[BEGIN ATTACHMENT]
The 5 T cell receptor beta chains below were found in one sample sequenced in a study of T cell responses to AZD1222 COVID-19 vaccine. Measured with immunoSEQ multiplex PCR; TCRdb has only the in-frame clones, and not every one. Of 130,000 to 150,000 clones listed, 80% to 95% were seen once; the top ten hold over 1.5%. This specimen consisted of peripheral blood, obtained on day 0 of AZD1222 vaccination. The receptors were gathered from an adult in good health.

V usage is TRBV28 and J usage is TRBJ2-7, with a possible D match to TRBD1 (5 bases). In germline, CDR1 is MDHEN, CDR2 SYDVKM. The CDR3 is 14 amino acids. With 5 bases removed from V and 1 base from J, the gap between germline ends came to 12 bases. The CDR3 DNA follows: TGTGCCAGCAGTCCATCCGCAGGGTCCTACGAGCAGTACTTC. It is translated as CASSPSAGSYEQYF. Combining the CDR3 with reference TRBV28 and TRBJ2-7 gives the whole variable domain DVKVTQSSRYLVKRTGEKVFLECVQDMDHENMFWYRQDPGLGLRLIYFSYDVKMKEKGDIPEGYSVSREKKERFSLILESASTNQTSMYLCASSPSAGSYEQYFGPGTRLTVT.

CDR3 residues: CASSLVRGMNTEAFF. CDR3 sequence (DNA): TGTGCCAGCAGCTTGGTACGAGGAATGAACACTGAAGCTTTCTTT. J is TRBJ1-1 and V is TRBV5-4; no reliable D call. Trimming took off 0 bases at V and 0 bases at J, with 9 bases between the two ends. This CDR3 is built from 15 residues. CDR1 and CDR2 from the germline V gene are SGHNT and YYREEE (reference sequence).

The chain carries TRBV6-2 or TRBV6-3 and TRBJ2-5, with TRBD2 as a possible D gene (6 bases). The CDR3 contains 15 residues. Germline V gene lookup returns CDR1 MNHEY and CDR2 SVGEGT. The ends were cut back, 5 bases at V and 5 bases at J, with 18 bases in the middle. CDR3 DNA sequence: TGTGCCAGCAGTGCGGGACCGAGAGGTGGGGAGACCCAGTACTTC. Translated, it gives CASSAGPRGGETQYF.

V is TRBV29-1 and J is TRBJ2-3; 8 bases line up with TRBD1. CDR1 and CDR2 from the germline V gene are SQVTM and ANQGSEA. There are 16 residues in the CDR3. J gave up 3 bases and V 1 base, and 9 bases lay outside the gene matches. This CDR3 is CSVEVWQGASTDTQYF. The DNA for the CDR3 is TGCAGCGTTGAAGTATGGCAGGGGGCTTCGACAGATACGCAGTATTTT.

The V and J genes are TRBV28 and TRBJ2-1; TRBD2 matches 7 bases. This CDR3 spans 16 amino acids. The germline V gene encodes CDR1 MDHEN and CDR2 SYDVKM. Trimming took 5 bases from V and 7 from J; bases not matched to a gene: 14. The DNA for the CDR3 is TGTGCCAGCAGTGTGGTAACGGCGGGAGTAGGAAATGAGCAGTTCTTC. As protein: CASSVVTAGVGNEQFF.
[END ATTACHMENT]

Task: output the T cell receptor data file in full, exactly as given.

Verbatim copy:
The 5 T cell receptor beta chains below were found in one sample sequenced in a study of T cell responses to AZD1222 COVID-19 vaccine. Measured with immunoSEQ multiplex PCR; TCRdb has only the in-frame clones, and not every one. Of 130,000 to 150,000 clones listed, 80% to 95% were seen once; the top ten hold over 1.5%. This specimen consisted of peripheral blood, obtained on day 0 of AZD1222 vaccination. The receptors were gathered from an adult in good health.

V usage is TRBV28 and J usage is TRBJ2-7, with a possible D match to TRBD1 (5 bases). In germline, CDR1 is MDHEN, CDR2 SYDVKM. The CDR3 is 14 amino acids. With 5 bases removed from V and 1 base from J, the gap between germline ends came to 12 bases. The CDR3 DNA follows: TGTGCCAGCAGTCCATCCGCAGGGTCCTACGAGCAGTACTTC. It is translated as CASSPSAGSYEQYF. Combining the CDR3 with reference TRBV28 and TRBJ2-7 gives the whole variable domain DVKVTQSSRYLVKRTGEKVFLECVQDMDHENMFWYRQDPGLGLRLIYFSYDVKMKEKGDIPEGYSVSREKKERFSLILESASTNQTSMYLCASSPSAGSYEQYFGPGTRLTVT.

CDR3 residues: CASSLVRGMNTEAFF. CDR3 sequence (DNA): TGTGCCAGCAGCTTGGTACGAGGAATGAACACTGAAGCTTTCTTT. J is TRBJ1-1 and V is TRBV5-4; no reliable D call. Trimming took off 0 bases at V and 0 bases at J, with 9 bases between the two ends. This CDR3 is built from 15 residues. CDR1 and CDR2 from the germline V gene are SGHNT and YYREEE (reference sequence).

The chain carries TRBV6-2 or TRBV6-3 and TRBJ2-5, with TRBD2 as a possible D gene (6 bases). The CDR3 contains 15 residues. Germline V gene lookup returns CDR1 MNHEY and CDR2 SVGEGT. The ends were cut back, 5 bases at V and 5 bases at J, with 18 bases in the middle. CDR3 DNA sequence: TGTGCCAGCAGTGCGGGACCGAGAGGTGGGGAGACCCAGTACTTC. Translated, it gives CASSAGPRGGETQYF.

V is TRBV29-1 and J is TRBJ2-3; 8 bases line up with TRBD1. CDR1 and CDR2 from the germline V gene are SQVTM and ANQGSEA. There are 16 residues in the CDR3. J gave up 3 bases and V 1 base, and 9 bases lay outside the gene matches. This CDR3 is CSVEVWQGASTDTQYF. The DNA for the CDR3 is TGCAGCGTTGAAGTATGGCAGGGGGCTTCGACAGATACGCAGTATTTT.

The V and J genes are TRBV28 and TRBJ2-1; TRBD2 matches 7 bases. This CDR3 spans 16 amino acids. The germline V gene encodes CDR1 MDHEN and CDR2 SYDVKM. Trimming took 5 bases from V and 7 from J; bases not matched to a gene: 14. The DNA for the CDR3 is TGTGCCAGCAGTGTGGTAACGGCGGGAGTAGGAAATGAGCAGTTCTTC. As protein: CASSVVTAGVGNEQFF.